[Fe] hydrogenase (iron–sulfur-cluster-free hydrogenase) catalyzes the reversible reduction of methenyltetrahydromethanopterin (methenyl-H4MPT+) with H2 to methylene-H4MPT, a reaction involved in methanogenesis from H2 and CO2 in many methanogenic archaea. The enzyme harbors an iron-containing cofactor, in which a low-spin iron is complexed by a pyridone, two CO and a cysteine sulfur. [Fe] hydrogenase is thus similar to [NiFe] and [FeFe] hydrogenases, in which a low-spin iron carbonyl complex, albeit in a dinuclear metal center, is also involved in H2 activation. Like the [NiFe] and [FeFe] hydrogenases, [Fe] hydrogenase catalyzes an active exchange of H2 with protons of water; however, this activity is dependent on the presence of the hydride-accepting methenyl-H4MPT+. In its absence the exchange activity is only 0.01% of that in its presence. The residual activity has been attributed to the presence of traces of methenyl-H4MPT+ in the enzyme preparations, but it could also reflect a weak binding of H2 to the iron in the absence of methenyl-H4MPT+. To test this we reinvestigated the exchange activity with [Fe] hydrogenase reconstituted from apoprotein heterologously produced in Escherichia coli and highly purified iron-containing cofactor and found that in the absence of added methenyl-H4MPT+ the exchange activity was below the detection limit of the tritium method employed (0.1 nmol min−1 mg−1). The finding reiterates that for H2 activation by [Fe] hydrogenase the presence of the hydride-accepting methenyl-H4MPT+ is essentially required. This differentiates [Fe] hydrogenase from [FeFe] and [NiFe] hydrogenases, which actively catalyze H2/H2O exchange in the absence of exogenous electron acceptors.
Hydrogenase; Exchange reactions; Methanogenic archaea
We have used 57Fe nuclear resonance vibrational spectroscopy (NRVS) to study the iron site in the iron-sulfur-cluster-free hydrogenase Hmd from the methanogenic archaeon Methanothermobacter marburgensis. The spectra have been interpreted by comparison with a cis-(CO)2-ligated Fe model compound, Fe(S2C2H4)(CO)2(PMe3)2, as well as by normal mode simulations of plausible active site structures. For this model complex, normal mode analyses both from an optimized Urey-Bradley force field and from complementary density functional theory (DFT) calculations produced consistent results.
Previous IR spectroscopic studies found strong CO stretching modes at 1944 and 2011 cm−1, interpreted as evidence for cis-Fe(CO)2 ligation. The NRVS data provide further insight into the dynamics of the Fe site, revealing Fe-CO stretch and Fe-CO bend modes at 494, 562, 590, and 648 cm−1, consistent with the proposed cis-Fe(CO)2 ligation. The NRVS also reveals a band assigned to Fe-S stretching motion at ~311 cm−1, and another reproducible feature at ~380 cm−1. The 57Fe partial vibrational densities of states (PVDOS) for Hmd can be reasonably well simulated by a normal mode analysis based on a Urey-Bradley force field for a 5-coordinate cis-(CO)2-ligated Fe site with additional cysteine, water, and pyridone cofactor ligands. A final interpretation of the Hmd NRVS data, including DFT analysis, awaits a 3-dimensional structure for the active site.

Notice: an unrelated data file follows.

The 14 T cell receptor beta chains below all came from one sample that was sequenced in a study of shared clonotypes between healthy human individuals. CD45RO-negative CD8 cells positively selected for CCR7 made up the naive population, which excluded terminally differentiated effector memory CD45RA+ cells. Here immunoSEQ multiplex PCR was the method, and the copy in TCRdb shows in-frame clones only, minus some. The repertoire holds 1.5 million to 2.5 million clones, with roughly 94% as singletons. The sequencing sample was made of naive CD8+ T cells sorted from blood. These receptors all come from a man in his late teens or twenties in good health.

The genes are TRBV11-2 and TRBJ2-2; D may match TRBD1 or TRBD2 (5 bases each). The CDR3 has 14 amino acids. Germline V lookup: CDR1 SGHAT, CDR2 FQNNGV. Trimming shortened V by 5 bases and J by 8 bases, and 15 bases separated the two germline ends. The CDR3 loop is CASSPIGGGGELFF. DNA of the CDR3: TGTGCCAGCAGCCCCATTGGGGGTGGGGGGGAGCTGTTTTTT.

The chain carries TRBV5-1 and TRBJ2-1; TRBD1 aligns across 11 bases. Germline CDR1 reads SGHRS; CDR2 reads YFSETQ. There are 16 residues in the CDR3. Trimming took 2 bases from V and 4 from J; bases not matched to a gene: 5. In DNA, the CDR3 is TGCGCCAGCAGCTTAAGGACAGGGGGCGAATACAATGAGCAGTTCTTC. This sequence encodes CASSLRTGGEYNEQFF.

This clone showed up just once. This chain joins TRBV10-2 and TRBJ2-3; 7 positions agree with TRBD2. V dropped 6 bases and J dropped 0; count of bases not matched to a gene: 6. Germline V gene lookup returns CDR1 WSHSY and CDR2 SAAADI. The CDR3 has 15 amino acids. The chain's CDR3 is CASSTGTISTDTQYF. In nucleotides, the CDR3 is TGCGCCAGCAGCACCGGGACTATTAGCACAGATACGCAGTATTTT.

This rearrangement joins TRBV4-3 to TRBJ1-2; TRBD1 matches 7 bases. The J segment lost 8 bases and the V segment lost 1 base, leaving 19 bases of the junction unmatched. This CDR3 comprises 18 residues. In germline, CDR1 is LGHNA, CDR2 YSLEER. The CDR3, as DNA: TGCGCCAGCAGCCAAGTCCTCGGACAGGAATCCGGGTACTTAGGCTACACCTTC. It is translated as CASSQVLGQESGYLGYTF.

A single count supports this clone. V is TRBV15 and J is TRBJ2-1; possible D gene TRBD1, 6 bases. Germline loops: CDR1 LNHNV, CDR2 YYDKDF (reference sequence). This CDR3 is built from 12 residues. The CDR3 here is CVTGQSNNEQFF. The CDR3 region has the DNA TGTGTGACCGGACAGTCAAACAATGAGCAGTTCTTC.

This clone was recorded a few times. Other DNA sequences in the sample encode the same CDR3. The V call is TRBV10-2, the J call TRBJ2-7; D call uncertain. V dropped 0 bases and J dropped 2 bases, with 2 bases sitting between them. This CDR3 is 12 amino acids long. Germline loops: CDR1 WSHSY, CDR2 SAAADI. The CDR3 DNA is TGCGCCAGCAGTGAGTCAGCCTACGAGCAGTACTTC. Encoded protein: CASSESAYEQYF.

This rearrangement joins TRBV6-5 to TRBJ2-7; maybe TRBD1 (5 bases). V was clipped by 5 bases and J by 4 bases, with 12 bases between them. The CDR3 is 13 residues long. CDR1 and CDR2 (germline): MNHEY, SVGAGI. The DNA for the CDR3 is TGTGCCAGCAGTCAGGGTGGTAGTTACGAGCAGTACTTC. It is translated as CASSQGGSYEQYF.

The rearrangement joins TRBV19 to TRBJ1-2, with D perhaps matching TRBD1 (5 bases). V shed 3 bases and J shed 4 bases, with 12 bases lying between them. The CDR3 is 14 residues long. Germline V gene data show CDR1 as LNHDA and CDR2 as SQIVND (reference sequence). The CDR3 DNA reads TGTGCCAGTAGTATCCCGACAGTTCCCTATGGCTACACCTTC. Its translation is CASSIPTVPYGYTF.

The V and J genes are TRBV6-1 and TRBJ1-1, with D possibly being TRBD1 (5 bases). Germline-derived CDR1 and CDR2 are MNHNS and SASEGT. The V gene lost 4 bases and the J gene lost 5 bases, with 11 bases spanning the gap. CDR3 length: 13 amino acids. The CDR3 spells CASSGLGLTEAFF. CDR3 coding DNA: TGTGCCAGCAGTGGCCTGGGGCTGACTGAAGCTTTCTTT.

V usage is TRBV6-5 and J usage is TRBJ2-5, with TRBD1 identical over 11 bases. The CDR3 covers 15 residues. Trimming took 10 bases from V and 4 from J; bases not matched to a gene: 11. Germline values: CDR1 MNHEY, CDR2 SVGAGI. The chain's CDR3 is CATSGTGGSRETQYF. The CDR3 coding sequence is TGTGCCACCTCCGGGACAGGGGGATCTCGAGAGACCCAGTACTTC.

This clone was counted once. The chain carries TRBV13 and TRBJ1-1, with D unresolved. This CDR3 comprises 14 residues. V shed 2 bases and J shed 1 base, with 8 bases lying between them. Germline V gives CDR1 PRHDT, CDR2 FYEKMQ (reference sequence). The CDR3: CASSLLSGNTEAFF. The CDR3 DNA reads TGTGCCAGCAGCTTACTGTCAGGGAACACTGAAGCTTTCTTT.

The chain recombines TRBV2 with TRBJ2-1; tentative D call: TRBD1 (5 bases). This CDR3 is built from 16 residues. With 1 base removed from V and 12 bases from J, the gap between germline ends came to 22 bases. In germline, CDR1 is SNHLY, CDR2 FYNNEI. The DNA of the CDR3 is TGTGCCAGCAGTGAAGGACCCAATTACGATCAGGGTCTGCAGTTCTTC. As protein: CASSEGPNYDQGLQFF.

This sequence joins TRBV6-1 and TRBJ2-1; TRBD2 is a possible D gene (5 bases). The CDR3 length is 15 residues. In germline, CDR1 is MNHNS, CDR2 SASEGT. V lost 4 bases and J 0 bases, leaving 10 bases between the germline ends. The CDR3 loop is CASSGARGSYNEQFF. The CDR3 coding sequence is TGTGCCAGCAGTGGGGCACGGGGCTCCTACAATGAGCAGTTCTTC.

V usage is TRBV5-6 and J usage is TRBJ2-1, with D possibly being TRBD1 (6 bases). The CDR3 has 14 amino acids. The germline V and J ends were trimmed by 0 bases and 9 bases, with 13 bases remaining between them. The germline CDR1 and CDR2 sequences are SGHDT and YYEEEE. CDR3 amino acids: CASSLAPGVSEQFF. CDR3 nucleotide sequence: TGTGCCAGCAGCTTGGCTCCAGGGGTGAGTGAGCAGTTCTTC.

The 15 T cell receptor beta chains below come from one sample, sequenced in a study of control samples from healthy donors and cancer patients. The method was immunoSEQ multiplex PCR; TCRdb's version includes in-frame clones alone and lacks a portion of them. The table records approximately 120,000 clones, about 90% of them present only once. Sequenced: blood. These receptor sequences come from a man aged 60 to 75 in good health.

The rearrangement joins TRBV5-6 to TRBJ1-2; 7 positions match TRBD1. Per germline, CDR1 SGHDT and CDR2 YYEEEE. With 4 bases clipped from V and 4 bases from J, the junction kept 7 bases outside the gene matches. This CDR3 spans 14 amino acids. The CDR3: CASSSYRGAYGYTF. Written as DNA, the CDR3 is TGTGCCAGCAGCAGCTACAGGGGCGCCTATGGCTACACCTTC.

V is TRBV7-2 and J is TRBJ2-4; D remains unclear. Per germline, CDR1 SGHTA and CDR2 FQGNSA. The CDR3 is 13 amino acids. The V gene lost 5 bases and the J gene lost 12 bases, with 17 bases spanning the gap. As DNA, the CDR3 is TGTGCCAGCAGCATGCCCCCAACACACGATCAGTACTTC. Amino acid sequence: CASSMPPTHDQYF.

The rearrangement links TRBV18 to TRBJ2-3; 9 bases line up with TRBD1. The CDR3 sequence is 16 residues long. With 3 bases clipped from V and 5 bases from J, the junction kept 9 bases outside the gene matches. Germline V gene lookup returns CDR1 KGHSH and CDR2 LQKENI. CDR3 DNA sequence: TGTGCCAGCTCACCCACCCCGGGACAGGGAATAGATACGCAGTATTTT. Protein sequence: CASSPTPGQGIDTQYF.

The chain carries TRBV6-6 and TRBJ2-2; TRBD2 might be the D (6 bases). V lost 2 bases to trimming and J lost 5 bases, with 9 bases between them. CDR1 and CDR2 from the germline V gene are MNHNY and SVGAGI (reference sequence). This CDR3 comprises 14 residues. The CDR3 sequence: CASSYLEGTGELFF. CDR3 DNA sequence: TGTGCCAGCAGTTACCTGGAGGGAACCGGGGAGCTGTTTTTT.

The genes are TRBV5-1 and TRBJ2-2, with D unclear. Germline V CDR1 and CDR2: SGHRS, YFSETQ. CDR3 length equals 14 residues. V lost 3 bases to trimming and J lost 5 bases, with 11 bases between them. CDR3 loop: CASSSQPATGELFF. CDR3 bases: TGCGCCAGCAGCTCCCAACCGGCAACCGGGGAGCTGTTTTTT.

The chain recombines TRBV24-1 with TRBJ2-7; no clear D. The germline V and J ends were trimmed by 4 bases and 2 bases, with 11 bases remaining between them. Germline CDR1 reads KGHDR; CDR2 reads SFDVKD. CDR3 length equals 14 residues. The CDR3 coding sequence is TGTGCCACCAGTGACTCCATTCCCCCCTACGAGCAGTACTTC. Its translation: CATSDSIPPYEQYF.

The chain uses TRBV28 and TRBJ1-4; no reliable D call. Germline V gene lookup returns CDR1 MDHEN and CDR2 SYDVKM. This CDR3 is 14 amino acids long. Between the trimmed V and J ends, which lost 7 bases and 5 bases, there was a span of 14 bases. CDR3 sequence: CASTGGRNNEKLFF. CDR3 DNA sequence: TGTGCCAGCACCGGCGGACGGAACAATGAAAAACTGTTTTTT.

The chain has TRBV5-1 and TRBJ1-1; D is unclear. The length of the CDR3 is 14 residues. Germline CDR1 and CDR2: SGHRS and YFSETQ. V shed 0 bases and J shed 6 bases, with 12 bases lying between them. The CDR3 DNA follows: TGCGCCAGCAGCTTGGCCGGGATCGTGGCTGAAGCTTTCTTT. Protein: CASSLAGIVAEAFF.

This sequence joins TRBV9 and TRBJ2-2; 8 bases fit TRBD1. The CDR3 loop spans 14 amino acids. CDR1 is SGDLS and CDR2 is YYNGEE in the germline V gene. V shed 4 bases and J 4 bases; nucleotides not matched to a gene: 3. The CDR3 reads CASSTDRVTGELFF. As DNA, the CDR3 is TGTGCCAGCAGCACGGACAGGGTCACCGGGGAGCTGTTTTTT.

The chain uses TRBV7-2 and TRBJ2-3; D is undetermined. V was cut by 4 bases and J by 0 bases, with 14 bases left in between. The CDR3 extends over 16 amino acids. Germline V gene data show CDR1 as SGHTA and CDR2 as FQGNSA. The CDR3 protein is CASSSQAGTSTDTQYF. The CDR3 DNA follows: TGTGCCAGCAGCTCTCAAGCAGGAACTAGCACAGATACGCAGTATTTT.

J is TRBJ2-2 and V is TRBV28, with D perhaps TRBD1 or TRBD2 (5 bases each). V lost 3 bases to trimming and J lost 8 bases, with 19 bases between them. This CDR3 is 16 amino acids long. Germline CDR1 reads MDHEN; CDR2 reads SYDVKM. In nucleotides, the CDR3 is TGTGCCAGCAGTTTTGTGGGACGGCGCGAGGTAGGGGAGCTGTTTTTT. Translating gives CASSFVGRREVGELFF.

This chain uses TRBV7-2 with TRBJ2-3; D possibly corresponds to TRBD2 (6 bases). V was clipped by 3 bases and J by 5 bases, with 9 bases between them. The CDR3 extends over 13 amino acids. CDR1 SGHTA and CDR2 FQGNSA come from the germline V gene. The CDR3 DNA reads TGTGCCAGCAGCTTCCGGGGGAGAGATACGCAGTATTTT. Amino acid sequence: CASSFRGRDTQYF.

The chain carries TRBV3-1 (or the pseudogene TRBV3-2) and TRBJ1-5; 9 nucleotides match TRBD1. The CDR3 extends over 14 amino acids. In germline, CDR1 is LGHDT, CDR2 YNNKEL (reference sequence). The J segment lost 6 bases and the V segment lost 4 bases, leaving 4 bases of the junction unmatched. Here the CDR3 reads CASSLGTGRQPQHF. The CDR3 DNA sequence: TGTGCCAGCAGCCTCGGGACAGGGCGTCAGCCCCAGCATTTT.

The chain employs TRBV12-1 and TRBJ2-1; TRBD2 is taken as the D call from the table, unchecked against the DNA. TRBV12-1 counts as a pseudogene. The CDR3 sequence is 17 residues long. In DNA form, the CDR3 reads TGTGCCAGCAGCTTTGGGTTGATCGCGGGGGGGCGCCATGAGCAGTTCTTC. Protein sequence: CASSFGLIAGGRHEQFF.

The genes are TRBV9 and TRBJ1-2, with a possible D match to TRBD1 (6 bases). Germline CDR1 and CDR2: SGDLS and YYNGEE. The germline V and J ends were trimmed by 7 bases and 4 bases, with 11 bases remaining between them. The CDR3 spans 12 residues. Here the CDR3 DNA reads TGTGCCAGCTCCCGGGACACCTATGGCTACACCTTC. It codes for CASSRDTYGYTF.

hydrogenase; Hmd; 57Fe; nuclear resonant vibrational spectroscopy; NRVS; Mössbauer; synchrotron radiation; resonance Raman; normal mode; density functional theory; DFT
At the invitation of Govindjee, we reprint here the English translation of the letter, in German, that we sent, on behalf of the Senate and the Presidium as well as the members of the German Academy of Sciences Leopoldina, from Halle (Saale), to Professor Dr. Dr. h.c.mult. Achim Trebst on his 80th birthday. The original of this letter written in German will appear in Jahrbuch 2009, Deutsche Akademie der Naturforscher Leopoldina, Halle (Saale), Wissenschaftliche Verlagsgesellschaft mbH Stuttgart.
Otto Warburg; DBMIB; Artificial energy conservation; Herbicides; Singlet oxygen; Trebst-Tsujimoto-Arnon experiment; Light and dark phases of photosynthesis; Inhibitors of photosynthesis
Cell extracts of butyrate-forming clostridia have been shown to catalyze acetyl-coenzyme A (acetyl-CoA)- and ferredoxin-dependent formation of H2 from NADH. It has been proposed that these bacteria contain an NADH:ferredoxin oxidoreductase which is allosterically regulated by acetyl-CoA. We report here that ferredoxin reduction with NADH in cell extracts from Clostridium kluyveri is catalyzed by the butyryl-CoA dehydrogenase/Etf complex and that the acetyl-CoA dependence previously observed is due to the fact that the cell extracts catalyze the reduction of acetyl-CoA with NADH via crotonyl-CoA to butyryl-CoA. The cytoplasmic butyryl-CoA dehydrogenase complex was purified and is shown to couple the endergonic reduction of ferredoxin (E0′ = −410 mV) with NADH (E0′ = −320 mV) to the exergonic reduction of crotonyl-CoA to butyryl-CoA (E0′ = −10 mV) with NADH. The stoichiometry of the fully coupled reaction is extrapolated to be as follows: 2 NADH + 1 oxidized ferredoxin + 1 crotonyl-CoA = 2 NAD+ + 1 ferredoxin reduced by two electrons + 1 butyryl-CoA. The implications of this finding for the energy metabolism of butyrate-forming anaerobes are discussed in the accompanying paper.